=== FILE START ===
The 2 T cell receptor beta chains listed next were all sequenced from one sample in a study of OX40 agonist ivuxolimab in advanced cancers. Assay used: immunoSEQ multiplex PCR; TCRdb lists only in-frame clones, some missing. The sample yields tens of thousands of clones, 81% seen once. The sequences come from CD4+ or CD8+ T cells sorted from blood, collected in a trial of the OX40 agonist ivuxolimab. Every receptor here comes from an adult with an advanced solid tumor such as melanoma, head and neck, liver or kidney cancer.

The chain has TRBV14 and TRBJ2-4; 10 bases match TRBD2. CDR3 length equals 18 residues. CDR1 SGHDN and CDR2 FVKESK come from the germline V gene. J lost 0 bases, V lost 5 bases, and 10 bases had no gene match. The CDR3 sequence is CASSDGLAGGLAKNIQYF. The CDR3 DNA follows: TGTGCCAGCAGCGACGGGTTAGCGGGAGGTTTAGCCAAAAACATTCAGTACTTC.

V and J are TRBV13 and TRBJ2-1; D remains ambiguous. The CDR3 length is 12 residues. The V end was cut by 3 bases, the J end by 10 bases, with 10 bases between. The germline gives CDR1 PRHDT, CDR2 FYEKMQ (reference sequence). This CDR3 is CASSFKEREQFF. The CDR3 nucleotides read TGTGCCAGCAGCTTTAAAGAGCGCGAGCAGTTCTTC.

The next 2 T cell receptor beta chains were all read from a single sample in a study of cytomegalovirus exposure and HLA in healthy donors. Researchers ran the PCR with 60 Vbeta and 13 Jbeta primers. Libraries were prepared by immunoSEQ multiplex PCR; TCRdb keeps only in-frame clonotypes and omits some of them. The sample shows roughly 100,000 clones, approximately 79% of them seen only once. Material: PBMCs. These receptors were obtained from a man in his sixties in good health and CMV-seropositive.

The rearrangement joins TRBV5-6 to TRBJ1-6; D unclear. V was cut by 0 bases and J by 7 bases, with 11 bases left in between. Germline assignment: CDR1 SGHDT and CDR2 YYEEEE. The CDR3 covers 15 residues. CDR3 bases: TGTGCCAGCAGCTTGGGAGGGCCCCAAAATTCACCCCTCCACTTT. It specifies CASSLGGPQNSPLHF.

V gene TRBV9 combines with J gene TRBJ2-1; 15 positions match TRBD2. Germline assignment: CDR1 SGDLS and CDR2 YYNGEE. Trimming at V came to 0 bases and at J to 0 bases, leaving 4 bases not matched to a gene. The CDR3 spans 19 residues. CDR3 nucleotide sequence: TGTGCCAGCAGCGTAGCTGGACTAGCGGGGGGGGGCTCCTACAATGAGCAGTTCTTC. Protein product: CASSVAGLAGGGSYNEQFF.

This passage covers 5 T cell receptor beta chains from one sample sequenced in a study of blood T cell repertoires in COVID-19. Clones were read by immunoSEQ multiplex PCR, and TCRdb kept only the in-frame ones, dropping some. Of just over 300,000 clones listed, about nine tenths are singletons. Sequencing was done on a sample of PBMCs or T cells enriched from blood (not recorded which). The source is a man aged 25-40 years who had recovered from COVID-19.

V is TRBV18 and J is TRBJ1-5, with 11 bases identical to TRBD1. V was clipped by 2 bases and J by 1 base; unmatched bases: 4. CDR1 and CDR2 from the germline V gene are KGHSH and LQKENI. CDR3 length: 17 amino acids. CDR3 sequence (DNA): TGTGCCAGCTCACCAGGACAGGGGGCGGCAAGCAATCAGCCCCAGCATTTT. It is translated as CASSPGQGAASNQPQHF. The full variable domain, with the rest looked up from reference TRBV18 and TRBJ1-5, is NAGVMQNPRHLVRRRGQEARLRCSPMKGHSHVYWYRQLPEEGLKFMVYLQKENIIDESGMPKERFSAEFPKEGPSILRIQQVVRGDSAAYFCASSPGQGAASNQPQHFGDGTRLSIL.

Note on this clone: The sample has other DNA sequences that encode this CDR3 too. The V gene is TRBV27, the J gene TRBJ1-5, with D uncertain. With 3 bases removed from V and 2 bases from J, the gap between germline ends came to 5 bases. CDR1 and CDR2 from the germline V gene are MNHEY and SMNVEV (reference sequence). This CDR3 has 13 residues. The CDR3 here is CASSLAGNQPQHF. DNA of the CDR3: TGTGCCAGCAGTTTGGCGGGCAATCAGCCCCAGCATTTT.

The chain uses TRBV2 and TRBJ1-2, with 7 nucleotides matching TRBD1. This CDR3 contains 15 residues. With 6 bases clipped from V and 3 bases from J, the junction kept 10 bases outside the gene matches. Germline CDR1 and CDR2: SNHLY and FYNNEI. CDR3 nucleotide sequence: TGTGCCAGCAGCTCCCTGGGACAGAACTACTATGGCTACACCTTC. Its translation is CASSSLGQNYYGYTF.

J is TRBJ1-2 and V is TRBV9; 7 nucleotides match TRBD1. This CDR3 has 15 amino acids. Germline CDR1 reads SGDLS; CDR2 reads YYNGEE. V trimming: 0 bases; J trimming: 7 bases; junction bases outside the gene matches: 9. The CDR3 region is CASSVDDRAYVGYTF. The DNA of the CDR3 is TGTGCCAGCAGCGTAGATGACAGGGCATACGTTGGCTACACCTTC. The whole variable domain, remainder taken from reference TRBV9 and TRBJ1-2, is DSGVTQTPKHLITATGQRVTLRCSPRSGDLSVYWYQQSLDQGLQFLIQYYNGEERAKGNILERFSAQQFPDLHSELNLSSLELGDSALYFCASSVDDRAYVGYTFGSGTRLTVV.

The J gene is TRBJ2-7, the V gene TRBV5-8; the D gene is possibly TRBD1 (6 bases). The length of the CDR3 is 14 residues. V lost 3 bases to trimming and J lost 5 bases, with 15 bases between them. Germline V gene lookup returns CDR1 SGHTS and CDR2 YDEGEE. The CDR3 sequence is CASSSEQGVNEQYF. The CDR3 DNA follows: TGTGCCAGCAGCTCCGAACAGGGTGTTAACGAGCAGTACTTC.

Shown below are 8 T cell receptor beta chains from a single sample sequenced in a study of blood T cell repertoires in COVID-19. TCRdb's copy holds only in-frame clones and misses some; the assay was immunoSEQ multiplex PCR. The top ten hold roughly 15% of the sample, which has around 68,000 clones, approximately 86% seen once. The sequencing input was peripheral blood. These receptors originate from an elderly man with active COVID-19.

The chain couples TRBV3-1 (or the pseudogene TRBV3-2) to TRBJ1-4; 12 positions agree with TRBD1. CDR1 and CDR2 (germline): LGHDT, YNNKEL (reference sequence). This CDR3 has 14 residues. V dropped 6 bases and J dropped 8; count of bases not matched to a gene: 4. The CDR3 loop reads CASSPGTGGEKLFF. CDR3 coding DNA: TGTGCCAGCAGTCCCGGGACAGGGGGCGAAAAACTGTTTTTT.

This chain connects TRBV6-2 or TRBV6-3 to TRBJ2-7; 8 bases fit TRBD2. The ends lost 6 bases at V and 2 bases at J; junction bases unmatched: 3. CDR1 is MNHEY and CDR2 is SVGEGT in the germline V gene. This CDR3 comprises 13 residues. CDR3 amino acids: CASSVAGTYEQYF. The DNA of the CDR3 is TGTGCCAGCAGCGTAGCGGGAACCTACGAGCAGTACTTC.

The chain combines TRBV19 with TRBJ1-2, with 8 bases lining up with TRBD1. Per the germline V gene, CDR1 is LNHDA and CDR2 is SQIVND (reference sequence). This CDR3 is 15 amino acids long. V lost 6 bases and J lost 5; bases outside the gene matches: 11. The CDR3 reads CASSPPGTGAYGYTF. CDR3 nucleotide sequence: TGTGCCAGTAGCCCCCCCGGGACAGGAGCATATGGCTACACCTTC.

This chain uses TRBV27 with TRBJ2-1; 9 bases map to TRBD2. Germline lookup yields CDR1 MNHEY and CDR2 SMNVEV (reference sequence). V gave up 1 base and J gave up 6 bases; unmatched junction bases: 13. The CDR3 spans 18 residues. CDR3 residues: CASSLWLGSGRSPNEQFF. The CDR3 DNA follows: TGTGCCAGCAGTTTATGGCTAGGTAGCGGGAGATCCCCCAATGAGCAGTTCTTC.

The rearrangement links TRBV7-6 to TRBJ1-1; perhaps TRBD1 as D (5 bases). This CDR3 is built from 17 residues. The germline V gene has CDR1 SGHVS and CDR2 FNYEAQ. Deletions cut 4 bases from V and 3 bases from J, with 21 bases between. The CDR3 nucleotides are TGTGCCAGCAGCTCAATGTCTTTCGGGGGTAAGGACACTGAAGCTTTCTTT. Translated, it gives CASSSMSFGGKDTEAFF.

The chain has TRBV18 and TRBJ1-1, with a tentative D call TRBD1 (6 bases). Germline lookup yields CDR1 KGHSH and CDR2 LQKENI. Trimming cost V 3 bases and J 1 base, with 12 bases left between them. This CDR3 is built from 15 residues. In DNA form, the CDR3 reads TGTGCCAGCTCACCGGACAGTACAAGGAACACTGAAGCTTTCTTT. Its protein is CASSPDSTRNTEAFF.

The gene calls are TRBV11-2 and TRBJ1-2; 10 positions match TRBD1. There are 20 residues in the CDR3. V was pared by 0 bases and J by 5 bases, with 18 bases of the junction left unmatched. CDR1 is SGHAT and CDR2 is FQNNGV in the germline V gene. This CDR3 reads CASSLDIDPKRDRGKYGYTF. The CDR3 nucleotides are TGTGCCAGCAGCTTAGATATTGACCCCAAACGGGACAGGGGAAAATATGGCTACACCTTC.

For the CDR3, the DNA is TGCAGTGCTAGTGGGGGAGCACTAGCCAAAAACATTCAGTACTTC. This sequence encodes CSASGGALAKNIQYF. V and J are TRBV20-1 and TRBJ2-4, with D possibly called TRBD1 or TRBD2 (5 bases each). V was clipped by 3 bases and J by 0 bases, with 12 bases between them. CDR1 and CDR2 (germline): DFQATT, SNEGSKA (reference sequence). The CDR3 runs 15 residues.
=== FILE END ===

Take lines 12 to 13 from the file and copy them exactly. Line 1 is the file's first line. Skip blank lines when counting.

The J gene is TRBJ2-7, the V gene TRBV5-8; the D gene is possibly TRBD1 (6 bases). The length of the CDR3 is 14 residues. V lost 3 bases to trimming and J lost 5 bases, with 15 bases between them. Germline V gene lookup returns CDR1 SGHTS and CDR2 YDEGEE. The CDR3 sequence is CASSSEQGVNEQYF. The CDR3 DNA follows: TGTGCCAGCAGCTCCGAACAGGGTGTTAACGAGCAGTACTTC.

Shown below are 8 T cell receptor beta chains from a single sample sequenced in a study of blood T cell repertoires in COVID-19. TCRdb's copy holds only in-frame clones and misses some; the assay was immunoSEQ multiplex PCR. The top ten hold roughly 15% of the sample, which has around 68,000 clones, approximately 86% seen once. The sequencing input was peripheral blood. These receptors originate from an elderly man with active COVID-19.